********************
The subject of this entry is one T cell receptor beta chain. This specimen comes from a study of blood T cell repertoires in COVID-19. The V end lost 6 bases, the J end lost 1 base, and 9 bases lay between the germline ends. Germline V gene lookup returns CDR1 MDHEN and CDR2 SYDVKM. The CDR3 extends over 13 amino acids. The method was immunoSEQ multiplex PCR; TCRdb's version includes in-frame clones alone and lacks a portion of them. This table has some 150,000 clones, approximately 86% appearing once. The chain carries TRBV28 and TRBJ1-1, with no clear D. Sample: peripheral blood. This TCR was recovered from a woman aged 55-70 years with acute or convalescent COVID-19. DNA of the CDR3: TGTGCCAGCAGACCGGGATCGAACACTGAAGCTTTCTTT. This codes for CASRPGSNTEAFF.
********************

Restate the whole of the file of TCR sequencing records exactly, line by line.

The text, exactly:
The subject of this entry is one T cell receptor beta chain. This specimen comes from a study of blood T cell repertoires in COVID-19. The V end lost 6 bases, the J end lost 1 base, and 9 bases lay between the germline ends. Germline V gene lookup returns CDR1 MDHEN and CDR2 SYDVKM. The CDR3 extends over 13 amino acids. The method was immunoSEQ multiplex PCR; TCRdb's version includes in-frame clones alone and lacks a portion of them. This table has some 150,000 clones, approximately 86% appearing once. The chain carries TRBV28 and TRBJ1-1, with no clear D. Sample: peripheral blood. This TCR was recovered from a woman aged 55-70 years with acute or convalescent COVID-19. DNA of the CDR3: TGTGCCAGCAGACCGGGATCGAACACTGAAGCTTTCTTT. This codes for CASRPGSNTEAFF.